Special issue of Coastal Management focuses on social sciences in Puget Sound recovery

The July 2014 issue of the journal Coastal Management focuses on the role of social sciences in Puget Sound ecosystem recovery. Articles range from political ecology to the development of human wellbeing indicators and directly address current Puget Sound restoration efforts. Guest editors include Encyclopedia of Puget Sound topic editor Kelly Biedenweg and Puget Sound Science Panel co-chair Katharine Wellman. The journal is co-edited by Patrick Christie of our editorial board. Extended abstracts of the articles will be available on these pages in coming weeks.

Coastal Management journal cover
Coastal Management journal cover


In practice, ecosystem recovery is often assumed to be the domain of the natural sciences with little incorporation of the results from the social sciences in the development of adaptive and effective approaches to recovery. Advancing the recovery of large scale ecosystems, such as the Puget Sound in Washington State, requires improved knowledge of the interdependencies between nature and humans. Human wellbeing and human behavior do not occur independently of the biophysical environment.  It is thus clear that the recovery of large scale ecosystems requires the integration of social and biophysical scientists to better understand drivers of change and tradeoffs among strategic opportunities.

Social scientists study the full diversity of social patterns at multiple scales, from individuals and local institutions to large social groups and transnational entities. Through systematic and iterative analyses and interpretations of empirical evidence, social scientists, like their natural science colleagues, build and test theories that can address the dynamic relationships between people and their environments, and the causes and consequences of social and environmental change. These research practices ultimately enable more accurate predictions of human responses to environmental policies, for example, and ideally result in improved ecosystem recovery across geographic scales. Environmental social scientists can explain how and why people affect the environment, how the environment affects human well-being and quality of life, what kinds of policies do and do not work to change human behavior, and which social systems are best adapted to sustaining natural resources.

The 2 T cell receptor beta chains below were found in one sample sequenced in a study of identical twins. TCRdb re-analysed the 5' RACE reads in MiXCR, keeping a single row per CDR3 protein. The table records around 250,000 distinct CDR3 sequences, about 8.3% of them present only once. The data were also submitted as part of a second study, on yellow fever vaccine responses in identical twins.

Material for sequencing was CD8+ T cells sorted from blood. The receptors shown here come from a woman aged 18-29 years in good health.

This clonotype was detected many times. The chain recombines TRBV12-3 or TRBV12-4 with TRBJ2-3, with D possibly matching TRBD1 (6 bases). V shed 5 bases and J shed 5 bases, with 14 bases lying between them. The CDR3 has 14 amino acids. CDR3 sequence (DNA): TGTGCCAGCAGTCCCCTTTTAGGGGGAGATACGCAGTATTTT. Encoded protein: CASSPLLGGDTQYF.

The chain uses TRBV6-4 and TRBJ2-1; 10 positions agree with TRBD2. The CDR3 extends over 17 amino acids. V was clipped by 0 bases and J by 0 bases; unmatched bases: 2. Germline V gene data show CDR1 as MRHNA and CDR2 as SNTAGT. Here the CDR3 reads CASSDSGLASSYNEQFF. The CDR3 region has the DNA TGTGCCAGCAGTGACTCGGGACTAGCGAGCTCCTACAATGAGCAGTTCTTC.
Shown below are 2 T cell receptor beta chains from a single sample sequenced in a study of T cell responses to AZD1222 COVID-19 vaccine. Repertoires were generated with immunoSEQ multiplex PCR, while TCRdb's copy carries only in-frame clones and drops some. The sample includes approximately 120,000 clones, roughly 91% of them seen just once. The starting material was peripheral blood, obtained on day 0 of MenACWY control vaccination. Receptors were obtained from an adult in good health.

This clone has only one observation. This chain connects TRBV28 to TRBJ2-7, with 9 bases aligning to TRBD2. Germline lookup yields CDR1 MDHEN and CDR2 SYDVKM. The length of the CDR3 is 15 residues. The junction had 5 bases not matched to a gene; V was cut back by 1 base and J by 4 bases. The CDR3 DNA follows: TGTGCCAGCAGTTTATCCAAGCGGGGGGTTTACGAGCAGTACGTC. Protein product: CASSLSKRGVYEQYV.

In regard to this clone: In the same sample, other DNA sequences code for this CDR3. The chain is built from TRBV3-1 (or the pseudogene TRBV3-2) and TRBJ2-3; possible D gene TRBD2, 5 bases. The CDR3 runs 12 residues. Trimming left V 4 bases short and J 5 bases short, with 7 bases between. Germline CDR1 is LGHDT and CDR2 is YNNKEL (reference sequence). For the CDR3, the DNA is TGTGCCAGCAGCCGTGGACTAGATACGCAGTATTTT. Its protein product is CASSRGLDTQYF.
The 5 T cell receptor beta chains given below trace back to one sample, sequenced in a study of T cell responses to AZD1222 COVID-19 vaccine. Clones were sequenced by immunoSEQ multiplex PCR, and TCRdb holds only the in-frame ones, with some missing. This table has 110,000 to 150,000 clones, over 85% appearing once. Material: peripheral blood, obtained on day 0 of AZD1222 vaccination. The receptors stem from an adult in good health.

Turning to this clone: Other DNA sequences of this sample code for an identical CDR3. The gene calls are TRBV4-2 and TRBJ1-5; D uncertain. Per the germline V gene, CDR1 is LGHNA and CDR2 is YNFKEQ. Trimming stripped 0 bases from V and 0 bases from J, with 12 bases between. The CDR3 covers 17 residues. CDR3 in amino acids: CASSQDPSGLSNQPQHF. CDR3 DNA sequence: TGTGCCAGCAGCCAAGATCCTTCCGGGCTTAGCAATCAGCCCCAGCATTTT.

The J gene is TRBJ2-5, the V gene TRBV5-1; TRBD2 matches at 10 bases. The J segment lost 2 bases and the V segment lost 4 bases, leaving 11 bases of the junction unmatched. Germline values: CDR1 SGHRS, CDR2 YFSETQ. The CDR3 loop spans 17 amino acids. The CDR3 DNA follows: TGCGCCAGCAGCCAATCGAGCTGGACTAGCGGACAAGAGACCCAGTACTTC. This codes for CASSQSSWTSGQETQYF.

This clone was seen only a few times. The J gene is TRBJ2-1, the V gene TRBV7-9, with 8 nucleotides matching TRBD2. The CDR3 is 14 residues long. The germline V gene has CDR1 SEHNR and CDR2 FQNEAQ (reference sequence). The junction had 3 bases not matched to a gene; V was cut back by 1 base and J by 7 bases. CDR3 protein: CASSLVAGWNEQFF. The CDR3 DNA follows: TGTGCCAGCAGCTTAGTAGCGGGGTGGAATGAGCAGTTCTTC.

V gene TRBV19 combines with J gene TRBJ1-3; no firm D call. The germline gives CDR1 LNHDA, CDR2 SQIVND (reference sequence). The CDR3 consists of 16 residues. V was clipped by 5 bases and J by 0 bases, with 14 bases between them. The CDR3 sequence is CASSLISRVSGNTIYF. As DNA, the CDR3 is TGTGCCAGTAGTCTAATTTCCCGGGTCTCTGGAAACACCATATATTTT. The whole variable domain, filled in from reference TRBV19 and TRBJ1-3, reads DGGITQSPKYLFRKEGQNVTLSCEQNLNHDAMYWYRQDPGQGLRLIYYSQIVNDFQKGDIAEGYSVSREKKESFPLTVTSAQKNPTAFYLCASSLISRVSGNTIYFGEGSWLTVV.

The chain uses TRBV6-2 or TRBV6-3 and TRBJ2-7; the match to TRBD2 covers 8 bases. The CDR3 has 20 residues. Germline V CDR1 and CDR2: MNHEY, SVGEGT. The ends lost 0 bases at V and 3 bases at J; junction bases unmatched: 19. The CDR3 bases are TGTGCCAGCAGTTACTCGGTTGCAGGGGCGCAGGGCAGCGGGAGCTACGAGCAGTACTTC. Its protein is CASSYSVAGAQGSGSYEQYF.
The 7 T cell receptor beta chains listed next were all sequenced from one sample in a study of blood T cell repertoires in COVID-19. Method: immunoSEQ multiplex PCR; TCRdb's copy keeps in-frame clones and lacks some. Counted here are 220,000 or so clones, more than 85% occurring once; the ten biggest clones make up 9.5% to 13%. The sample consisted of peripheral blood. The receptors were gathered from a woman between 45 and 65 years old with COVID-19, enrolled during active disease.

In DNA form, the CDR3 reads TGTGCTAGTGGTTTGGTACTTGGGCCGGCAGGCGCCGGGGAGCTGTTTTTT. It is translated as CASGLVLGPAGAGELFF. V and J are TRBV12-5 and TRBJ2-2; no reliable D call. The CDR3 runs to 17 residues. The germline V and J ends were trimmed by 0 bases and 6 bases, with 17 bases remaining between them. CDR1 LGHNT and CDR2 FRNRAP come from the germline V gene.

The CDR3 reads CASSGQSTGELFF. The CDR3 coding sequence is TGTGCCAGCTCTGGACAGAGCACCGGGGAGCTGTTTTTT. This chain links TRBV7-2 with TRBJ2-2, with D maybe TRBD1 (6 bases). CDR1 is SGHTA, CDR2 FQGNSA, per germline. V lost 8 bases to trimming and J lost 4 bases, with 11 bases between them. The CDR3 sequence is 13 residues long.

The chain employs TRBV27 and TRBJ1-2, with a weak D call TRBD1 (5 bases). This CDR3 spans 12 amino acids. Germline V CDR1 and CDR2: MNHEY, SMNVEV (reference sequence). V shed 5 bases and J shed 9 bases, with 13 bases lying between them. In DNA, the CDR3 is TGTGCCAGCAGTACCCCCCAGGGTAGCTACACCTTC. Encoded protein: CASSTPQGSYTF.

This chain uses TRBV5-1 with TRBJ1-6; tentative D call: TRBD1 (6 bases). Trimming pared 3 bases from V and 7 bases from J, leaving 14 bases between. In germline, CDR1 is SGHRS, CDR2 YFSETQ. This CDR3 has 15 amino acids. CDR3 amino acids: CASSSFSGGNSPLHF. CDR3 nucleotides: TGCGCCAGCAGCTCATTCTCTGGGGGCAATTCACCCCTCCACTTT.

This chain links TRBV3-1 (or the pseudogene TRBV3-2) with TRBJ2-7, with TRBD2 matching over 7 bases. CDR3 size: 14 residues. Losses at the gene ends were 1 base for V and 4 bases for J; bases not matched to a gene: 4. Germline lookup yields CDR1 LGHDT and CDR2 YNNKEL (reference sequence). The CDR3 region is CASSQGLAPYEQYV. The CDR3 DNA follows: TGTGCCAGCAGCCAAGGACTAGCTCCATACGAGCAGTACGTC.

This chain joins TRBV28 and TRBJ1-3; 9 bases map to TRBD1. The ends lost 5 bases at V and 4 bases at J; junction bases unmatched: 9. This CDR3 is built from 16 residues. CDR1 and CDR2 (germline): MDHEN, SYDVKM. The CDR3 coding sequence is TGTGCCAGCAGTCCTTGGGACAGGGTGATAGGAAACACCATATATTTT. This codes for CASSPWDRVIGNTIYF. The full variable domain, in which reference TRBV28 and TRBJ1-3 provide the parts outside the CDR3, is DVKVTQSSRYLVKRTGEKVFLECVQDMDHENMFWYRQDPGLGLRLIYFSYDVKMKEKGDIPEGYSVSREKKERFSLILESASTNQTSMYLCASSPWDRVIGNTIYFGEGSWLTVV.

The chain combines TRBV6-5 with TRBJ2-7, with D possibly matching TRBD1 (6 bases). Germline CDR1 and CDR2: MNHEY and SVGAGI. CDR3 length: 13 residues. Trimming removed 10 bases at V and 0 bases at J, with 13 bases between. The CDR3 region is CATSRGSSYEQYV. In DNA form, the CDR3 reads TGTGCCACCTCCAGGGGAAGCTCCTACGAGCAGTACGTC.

In the Puget Sound, greater efforts are being made to engage social scientists across multiple disciplines to inform coastal zone management. This special issue highlights five studies that demonstrate the diversity of relevant social science methods and topics and their utility to ecosystem recovery. Each paper discusses the theoretical foundations and contributions, research methods and results, and how results are or can be incorporated to enhance Puget Sound restoration efforts. Several of the studies were solicited by the Puget Sound Partnership and its collaborating scientific body, the Puget Sound Institute at University of Washington Tacoma, while others were pursued independently. These studies, marking a convergence of support by the Puget Sound Partnership and the regional scientific community, offer theory and findings that can address management questions and generate future socio-ecological research programs.

Summary of articles

The first article, Complex tool for a complex problem (Breslow) presents the results of an ethnographic study looking at diverse stakeholder perceptions about the causes of salmon decline and the implications for recovery strategies. The second article, Collaboration within the Puget Sound marine and nearshore science network (Moore et al.), demonstrates methods for understanding stakeholders in restoration. In Indigenous community health and climate change: Integrating biophysical and social science indicators, Donatuto et al. share a process for examining social and natural science indicators relevant to climate change in the U.S. and Canadian Salish Sea. Biedenweg et al., in Developing human wellbeing indicators in the Puget Sound: Focusing on the watershed scale, describe a multi-step process for developing human wellbeing indicators related to the status natural resources. In The Sound Behavior Index: A tool to track long term environmental behavior change in Puget Sound, Ward et al. describe the development of a phone survey designed to track changes in environmentally responsible behaviors over time.

About the Author: 
Katharine F. Wellman 1, Kelly Biedenweg 2,3 & Kathleen Wolf 4: 1. Northern Economics, Inc. and Puget Sound Partnership Science Panel, Seattle, Washington, USA 2 Puget Sound Institute, University of Washington, Tacoma, Washington, USA 3 The U.S. Forest Service Pacific Northwest Research Station, Seattle, Washington, USA 4 College of the Environment (or School of Environmental and Forest Sciences), University of Washington, Seattle, Washington, USA